Trainz/AM&C/Removing Unwanted Assets

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Trainz Asset Maintenance and Creation
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Introduction edit

Beginner Steps in Trainz edit

For those new to Trainz, a typical starting point involves selecting an existing route and beginning to modify it. This method is not only highly recommended but also utilized in our tutorials. It serves as an effective way for beginners to learn about terrain matching, coloring, and modifying routes. Often, new users start by choosing a route with an appealing name, only to find it underwhelming yet full of potential. This process is vital for gaining experience and understanding the nuances of route modification.

Route Upgrading and Exploration edit

A key phase in the Trainz journey is upgrading older, less interactive routes into dynamic, engaging environments. This involves adding functional passenger stations, industries that interact with products, and creating portals. Such enhancements are crucial for understanding the capabilities of your Trainz installation and serve as an introduction to exploring the Content Manager (CM) and the Download Station (DLS). The goal is often to transform older routes from mere visual attractions into fully interactive and enjoyable experiences. This section aims to guide users through this process intelligently, avoiding common pitfalls.

Thinking Like a Programmer in Trainz edit

It's important in Trainz to adopt a mindset similar to that of a programmer: be cautious and always plan for the possibility of reverting changes. Before implementing major additions or radical changes, it is advisable to save the route. Cloning the route for significant modifications is considered a best practice, enabling users to experiment while preserving the original state of their work. This approach helps in advancing with new insights and avoids repeating past mistakes.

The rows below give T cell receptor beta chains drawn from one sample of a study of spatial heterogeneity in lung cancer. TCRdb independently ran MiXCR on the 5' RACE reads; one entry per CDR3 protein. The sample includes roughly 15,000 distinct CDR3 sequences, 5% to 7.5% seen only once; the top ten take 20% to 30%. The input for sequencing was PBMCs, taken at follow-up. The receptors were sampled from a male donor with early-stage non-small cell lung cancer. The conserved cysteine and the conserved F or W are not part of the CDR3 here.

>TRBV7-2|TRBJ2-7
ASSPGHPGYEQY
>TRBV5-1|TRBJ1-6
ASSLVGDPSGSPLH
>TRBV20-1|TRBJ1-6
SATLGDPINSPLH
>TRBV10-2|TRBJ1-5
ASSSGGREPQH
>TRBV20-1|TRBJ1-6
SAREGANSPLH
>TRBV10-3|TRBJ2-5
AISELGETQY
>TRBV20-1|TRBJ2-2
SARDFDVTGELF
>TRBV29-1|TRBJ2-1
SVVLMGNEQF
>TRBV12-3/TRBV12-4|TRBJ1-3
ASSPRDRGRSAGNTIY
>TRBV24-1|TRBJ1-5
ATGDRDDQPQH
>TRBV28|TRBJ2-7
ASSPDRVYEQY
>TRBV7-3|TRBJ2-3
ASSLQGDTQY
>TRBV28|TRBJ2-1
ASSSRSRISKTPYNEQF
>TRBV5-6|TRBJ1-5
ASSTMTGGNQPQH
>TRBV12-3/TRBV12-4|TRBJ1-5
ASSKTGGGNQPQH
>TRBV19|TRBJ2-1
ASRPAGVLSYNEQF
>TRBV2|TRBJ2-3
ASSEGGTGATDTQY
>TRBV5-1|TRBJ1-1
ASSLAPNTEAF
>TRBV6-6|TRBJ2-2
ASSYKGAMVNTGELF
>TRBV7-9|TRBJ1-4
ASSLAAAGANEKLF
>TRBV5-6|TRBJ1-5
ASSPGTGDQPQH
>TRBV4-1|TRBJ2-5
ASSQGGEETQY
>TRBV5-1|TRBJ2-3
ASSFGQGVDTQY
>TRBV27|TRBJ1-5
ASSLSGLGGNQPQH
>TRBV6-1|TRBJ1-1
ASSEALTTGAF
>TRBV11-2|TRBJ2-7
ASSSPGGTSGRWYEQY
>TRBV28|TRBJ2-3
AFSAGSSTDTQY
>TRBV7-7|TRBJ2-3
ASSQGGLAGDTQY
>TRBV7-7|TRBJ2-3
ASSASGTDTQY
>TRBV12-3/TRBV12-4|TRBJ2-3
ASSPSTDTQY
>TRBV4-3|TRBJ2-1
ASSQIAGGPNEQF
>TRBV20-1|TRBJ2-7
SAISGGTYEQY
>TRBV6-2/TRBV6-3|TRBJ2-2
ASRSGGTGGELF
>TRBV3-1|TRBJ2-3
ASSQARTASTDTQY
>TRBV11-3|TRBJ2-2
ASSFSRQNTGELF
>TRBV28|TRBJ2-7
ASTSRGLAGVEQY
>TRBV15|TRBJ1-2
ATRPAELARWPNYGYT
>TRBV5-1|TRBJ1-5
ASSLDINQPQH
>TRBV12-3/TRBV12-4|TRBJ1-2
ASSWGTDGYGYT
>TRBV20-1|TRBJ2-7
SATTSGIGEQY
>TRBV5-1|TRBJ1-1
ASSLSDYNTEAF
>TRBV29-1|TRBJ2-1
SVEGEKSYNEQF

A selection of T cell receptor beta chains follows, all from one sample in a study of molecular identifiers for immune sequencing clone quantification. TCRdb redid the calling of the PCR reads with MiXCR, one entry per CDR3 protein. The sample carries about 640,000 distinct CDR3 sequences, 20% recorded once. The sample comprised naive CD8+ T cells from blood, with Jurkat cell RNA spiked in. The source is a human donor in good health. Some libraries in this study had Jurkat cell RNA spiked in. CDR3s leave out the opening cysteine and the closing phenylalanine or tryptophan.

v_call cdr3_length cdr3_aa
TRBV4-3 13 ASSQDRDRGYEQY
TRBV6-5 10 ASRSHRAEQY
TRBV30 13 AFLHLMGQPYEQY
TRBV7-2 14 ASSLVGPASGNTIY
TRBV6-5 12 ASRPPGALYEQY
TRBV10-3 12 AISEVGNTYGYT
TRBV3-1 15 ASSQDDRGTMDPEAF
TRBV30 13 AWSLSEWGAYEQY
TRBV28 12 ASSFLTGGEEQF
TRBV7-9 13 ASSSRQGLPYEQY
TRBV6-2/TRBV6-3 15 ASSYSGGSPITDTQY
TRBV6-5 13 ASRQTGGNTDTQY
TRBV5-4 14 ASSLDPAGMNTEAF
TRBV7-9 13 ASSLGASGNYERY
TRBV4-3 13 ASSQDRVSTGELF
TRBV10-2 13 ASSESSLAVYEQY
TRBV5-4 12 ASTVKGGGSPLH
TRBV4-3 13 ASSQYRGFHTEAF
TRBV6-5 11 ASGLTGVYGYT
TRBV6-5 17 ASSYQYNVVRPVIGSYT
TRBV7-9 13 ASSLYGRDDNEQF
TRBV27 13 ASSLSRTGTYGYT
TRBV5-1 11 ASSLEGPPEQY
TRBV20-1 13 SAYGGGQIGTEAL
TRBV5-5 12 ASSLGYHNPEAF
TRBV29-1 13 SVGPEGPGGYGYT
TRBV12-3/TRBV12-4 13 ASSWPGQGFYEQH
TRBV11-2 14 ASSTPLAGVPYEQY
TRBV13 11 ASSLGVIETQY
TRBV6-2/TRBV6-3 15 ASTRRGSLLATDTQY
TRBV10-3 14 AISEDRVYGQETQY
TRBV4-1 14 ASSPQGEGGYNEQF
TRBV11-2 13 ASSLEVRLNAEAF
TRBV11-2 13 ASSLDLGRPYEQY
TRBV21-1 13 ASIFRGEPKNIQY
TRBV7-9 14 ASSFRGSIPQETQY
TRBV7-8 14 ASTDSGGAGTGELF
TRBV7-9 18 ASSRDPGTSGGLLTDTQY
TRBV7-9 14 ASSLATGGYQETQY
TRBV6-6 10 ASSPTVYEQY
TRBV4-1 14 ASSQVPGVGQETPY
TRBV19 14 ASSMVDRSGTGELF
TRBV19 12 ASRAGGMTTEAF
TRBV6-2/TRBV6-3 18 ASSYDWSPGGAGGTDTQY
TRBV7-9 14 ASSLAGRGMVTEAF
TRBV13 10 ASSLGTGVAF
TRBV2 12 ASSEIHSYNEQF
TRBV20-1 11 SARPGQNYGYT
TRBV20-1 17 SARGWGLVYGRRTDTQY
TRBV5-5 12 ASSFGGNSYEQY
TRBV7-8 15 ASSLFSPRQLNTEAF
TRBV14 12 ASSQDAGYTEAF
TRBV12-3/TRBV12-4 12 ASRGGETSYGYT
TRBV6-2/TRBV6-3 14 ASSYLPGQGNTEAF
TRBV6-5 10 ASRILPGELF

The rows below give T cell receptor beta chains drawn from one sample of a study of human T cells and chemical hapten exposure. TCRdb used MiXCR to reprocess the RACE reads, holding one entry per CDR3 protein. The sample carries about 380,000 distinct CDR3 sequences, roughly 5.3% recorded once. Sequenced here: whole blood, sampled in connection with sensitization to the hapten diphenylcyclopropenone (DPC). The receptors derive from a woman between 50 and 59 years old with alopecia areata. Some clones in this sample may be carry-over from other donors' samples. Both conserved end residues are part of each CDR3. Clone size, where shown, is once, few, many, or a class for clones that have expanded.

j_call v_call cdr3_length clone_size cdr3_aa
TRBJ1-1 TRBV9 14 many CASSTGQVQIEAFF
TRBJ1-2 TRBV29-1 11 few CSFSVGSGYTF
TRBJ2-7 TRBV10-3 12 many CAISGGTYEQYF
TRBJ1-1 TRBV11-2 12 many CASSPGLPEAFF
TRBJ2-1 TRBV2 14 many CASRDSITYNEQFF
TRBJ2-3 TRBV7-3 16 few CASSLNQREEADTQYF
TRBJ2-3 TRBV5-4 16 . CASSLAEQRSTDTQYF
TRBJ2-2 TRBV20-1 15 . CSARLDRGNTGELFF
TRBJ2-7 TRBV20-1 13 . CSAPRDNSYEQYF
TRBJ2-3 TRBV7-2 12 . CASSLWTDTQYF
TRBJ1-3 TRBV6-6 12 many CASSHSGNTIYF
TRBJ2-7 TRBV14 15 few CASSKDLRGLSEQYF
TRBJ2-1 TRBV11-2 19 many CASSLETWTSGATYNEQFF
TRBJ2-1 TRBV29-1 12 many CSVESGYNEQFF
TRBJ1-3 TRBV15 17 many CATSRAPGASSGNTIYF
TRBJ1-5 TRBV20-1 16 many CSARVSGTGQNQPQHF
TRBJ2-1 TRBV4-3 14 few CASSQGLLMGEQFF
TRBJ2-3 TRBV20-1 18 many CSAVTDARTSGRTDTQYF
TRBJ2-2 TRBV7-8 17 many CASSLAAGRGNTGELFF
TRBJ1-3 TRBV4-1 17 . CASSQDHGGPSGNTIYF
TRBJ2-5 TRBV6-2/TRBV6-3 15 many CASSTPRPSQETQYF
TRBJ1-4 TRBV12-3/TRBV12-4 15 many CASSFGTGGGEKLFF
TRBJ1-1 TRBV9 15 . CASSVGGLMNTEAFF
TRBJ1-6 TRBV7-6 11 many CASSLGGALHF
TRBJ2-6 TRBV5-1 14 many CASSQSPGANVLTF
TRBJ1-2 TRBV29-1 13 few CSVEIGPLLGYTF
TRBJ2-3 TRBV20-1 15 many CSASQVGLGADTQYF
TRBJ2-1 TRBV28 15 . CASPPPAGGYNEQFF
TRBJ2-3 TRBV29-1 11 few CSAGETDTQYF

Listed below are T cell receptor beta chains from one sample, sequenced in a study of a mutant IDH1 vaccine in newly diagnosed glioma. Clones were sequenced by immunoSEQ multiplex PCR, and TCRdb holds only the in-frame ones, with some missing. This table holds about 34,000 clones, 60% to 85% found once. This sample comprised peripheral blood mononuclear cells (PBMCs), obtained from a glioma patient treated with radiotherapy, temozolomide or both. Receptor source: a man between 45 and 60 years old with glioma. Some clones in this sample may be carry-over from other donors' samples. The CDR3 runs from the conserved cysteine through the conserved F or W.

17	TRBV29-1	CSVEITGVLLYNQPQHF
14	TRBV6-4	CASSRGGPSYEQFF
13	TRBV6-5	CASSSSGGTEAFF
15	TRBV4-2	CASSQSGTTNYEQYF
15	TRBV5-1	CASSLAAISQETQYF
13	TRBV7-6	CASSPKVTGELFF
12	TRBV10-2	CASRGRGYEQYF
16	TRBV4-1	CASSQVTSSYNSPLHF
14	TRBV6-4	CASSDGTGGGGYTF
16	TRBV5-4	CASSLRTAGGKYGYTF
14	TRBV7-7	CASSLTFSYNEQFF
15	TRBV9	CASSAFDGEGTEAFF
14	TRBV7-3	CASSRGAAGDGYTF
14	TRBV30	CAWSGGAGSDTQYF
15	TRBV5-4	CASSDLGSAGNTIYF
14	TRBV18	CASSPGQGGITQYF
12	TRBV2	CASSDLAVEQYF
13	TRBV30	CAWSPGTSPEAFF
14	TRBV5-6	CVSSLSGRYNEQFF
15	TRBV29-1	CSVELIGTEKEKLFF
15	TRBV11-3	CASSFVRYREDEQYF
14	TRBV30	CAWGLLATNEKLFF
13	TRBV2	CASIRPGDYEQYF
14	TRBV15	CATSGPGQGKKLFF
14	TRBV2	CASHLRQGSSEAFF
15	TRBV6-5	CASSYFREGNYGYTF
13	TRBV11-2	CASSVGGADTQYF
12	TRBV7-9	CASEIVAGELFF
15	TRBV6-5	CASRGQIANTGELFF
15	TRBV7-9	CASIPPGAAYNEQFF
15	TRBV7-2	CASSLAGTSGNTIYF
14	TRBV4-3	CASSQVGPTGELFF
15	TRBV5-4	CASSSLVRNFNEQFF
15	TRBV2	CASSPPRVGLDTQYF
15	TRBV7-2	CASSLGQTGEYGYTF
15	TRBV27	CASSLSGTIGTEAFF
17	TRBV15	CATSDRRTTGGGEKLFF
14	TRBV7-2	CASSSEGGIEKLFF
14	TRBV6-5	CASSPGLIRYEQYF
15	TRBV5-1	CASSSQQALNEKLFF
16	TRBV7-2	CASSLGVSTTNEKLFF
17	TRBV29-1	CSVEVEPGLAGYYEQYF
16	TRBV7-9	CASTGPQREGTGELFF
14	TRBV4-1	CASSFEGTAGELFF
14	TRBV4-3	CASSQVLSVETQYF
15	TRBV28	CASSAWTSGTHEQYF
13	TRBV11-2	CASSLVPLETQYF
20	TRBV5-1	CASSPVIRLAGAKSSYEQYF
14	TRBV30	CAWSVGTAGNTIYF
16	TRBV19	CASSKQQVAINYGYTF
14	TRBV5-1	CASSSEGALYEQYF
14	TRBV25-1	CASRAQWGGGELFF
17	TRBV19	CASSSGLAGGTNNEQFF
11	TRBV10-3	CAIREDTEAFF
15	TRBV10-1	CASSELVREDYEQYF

How to Manage Unwanted Assets edit

When you're new to Trainz and start modifying routes, you might end up with too many assets from the Download Station (DLS). You may not need all these extra items at first. But as you get more experience, you'll learn which ones are useful for your projects. Here, we'll talk about ways to handle these extra assets without having to delete them.

Often, when you download a route from the DLS, it comes with many other assets. These are called dependencies. At first, this might seem overwhelming, but these routes can actually have some really good stuff in them. Sometimes, you might not want to use certain assets, like catenary wiring or trolley-style rail lines. Here's what you can do instead of deleting them:

1. Disable Unused Assets: In the Content Manager (CM), you can choose assets you don't want and disable them. This means they won't show up in Surveyor anymore. To do this, select the asset and use the right mouse button. You can manage many assets at once or select them one by one. If you're managing a lot of assets, it's easier to work with a few at a time. You can use keyboard shortcuts like CTRL and SHIFT with your mouse to make selecting easier.

2. Archive Assets: Another option is to archive assets. This is like putting them in storage. You do this the same way as disabling, but instead, you're moving them to a special folder. They won't appear in Surveyor, but they're still there if you need them later. When you archive assets, remember where you put them. You can't move the folder later, but the assets are still usable for driving sessions or other routes.